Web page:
Dr. Eugene Sullivan came to Corning in 1908, having been persuaded by Arthur and Alanson Houghton to set up and lead Corning’s first research laboratory. The Houghton brothers saw the necessity of having an in-house research facility to ensure the company’s future as an innovator.
As the new head of R&D, Sullivan’s first assignment was to address a railroad industry problem. Extreme temperature changes throughout the year put stress on the glass globes in the railroad signal, often causing to shatter. Sullivan and his assistant, William C. Taylor, developed a “shatterproof” globe for the lanterns from a borosilicate formula they had developed.
In 1913, Corning built a four-story, 5,400 square-foot building designed by Sullivan himself. With the new facility, Corning’s scientists could work and collaborate in one central location, propelling the company’s ability to create new products and processes for the future.
Sullivan led the creation of a physical laboratory to deepen Corning’s understanding of the physical properties and potential of glass.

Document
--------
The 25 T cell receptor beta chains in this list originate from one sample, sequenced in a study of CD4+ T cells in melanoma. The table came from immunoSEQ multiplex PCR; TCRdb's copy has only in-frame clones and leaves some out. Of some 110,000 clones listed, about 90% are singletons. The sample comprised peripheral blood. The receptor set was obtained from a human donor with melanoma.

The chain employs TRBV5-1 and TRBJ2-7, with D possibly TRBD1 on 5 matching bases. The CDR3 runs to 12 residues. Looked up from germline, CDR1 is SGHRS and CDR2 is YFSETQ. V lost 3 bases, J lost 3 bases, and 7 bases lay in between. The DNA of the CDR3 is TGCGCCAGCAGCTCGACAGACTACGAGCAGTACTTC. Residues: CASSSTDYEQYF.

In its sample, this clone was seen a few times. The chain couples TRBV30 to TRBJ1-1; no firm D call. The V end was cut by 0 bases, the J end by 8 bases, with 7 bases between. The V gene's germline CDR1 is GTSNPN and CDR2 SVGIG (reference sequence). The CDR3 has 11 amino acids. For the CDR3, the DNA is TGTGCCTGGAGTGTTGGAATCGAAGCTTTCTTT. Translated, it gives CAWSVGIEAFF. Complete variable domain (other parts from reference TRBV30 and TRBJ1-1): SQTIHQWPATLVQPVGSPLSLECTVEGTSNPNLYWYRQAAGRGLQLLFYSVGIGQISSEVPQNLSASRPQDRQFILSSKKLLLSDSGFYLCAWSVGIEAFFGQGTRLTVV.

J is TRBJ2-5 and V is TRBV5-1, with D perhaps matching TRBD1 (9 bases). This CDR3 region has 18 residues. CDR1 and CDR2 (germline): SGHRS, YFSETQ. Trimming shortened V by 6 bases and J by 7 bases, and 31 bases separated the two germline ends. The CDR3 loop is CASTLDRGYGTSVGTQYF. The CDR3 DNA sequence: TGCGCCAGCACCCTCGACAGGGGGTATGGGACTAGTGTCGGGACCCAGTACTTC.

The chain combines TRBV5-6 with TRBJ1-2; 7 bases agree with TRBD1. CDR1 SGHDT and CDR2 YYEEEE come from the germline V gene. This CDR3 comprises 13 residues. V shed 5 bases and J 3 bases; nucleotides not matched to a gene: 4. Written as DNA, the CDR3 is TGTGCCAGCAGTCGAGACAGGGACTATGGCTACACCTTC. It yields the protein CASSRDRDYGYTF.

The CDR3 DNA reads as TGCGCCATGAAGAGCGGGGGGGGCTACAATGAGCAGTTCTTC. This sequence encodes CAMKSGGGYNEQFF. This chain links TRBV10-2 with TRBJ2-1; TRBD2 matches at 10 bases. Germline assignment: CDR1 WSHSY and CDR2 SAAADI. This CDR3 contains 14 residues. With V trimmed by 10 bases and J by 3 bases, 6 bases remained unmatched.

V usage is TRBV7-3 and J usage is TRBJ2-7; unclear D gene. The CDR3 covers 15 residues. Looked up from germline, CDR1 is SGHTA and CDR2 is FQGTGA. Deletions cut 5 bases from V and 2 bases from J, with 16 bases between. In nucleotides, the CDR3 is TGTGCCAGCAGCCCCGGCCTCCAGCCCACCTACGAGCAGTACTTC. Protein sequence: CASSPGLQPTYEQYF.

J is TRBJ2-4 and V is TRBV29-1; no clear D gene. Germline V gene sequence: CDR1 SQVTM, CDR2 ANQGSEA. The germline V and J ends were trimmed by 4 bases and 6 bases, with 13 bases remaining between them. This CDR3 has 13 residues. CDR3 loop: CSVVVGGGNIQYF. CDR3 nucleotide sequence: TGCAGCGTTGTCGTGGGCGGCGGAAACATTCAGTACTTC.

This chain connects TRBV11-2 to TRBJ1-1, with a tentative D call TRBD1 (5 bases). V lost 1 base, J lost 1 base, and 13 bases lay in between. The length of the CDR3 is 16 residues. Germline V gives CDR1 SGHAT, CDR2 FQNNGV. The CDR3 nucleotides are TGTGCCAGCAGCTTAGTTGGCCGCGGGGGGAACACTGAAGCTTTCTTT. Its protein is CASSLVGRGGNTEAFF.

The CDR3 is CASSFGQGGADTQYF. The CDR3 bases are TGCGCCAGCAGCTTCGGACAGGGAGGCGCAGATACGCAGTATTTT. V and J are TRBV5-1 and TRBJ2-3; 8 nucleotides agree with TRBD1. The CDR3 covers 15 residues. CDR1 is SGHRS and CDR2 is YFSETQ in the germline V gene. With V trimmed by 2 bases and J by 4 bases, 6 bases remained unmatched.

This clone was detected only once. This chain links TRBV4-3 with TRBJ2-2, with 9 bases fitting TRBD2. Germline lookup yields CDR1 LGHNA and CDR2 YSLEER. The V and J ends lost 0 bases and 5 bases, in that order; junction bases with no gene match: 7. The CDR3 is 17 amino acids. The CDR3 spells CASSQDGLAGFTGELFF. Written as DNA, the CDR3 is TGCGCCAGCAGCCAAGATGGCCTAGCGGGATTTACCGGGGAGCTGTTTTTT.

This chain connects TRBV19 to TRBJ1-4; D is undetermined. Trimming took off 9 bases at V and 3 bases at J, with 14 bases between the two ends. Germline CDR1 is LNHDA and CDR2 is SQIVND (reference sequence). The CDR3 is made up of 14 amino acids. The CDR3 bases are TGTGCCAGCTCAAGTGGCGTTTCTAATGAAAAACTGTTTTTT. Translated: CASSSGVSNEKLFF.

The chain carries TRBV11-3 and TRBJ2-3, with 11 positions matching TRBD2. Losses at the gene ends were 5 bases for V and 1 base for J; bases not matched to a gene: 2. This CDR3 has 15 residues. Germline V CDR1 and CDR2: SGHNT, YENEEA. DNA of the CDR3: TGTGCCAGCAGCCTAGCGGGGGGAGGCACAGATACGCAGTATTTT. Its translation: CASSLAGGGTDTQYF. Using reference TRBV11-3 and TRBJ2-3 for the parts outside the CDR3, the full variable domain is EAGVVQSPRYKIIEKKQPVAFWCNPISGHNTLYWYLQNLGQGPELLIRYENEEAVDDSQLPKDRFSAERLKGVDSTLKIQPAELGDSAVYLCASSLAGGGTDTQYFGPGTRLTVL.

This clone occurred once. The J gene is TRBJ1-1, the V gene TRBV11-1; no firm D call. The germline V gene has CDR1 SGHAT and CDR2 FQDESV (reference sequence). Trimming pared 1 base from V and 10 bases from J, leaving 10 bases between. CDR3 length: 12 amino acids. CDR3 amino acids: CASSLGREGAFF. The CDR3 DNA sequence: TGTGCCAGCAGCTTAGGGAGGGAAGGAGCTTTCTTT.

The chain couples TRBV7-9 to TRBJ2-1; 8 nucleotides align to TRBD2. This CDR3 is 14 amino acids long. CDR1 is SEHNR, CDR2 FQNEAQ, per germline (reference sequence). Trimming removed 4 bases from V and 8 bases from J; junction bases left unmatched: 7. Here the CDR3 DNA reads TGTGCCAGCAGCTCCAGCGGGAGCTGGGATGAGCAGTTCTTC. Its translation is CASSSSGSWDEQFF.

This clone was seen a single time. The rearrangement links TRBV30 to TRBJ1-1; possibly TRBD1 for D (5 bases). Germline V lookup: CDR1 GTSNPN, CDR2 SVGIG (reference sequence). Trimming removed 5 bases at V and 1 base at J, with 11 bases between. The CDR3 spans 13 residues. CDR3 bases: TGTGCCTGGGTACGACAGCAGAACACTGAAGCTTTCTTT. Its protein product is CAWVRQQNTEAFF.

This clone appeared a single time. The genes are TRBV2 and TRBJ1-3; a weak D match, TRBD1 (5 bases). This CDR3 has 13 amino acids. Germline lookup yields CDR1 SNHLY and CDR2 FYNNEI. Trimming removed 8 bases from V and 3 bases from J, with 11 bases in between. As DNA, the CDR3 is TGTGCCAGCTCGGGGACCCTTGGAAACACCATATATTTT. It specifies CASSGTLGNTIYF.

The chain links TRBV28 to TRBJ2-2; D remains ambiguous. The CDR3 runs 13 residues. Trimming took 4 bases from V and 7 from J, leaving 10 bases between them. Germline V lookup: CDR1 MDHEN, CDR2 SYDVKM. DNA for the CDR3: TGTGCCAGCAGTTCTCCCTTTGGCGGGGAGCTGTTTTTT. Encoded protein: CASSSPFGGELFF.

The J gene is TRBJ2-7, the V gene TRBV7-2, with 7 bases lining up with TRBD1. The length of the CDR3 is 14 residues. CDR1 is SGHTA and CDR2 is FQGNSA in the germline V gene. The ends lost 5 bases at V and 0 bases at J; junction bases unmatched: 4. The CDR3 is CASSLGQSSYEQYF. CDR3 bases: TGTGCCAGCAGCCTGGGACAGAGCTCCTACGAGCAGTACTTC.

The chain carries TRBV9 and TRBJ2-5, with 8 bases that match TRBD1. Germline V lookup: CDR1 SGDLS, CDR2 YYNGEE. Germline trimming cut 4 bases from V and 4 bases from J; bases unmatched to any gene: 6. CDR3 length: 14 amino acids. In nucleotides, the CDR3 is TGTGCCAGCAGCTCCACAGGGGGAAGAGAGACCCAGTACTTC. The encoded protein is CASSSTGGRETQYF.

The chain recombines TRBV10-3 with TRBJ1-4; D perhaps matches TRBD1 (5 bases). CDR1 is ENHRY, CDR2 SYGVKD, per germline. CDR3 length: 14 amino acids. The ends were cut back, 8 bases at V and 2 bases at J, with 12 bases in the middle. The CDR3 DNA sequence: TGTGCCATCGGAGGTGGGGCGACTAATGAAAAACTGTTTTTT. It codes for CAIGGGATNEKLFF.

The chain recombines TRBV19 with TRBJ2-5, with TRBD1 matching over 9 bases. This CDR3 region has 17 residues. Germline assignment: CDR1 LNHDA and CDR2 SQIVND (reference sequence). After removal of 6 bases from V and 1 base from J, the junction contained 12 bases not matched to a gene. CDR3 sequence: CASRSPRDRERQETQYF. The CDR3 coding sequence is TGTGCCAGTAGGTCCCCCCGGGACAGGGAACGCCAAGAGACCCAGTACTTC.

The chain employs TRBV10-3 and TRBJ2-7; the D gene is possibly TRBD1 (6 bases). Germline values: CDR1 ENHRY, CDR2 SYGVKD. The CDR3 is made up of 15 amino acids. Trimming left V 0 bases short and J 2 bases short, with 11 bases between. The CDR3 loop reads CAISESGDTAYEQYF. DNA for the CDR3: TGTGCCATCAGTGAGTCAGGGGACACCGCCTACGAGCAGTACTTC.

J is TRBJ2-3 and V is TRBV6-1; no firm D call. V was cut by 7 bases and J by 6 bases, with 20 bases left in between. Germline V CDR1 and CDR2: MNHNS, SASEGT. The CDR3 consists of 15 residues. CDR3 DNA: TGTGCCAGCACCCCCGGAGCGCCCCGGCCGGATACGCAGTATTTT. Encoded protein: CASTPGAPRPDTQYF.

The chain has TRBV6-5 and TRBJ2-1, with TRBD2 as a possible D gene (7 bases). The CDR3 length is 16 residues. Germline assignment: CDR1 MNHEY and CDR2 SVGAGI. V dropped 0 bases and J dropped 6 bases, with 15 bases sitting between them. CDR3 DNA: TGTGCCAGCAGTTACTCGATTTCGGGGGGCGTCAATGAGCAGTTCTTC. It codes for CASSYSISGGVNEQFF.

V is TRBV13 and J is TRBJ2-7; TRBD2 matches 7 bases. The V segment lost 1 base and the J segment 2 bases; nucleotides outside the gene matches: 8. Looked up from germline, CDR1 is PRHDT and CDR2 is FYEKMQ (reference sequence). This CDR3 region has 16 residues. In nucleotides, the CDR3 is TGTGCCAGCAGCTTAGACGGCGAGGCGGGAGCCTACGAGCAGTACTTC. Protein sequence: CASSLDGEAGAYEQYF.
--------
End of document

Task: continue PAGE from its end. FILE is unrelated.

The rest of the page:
Under Sullivan’s direction, researchers developed a safer formula called Nonex. This led to one of the most treasured anecdotes in Corning’s history – how Bessie Littleton, wife of physicist Dr. Jessie Littleton, baked a cake in round Nonex jar. The evenly-baked, golden spongecake marked the birth of what would eventually become the Pyrex brand. However, finding a market for the new glass bake and cookware seemed to be a challenge in itself – and once again, Sullivan’s leadership proved invaluable.
Throughout his years at Corning, Sullivan became a strong voice and an invaluable figure in R&D. In 1960, just three miles from downtown Corning, a research facility was built and named in his honor – and today, “Sullivan Park” is synonymous with breakthrough innovation and patient investment in discovery.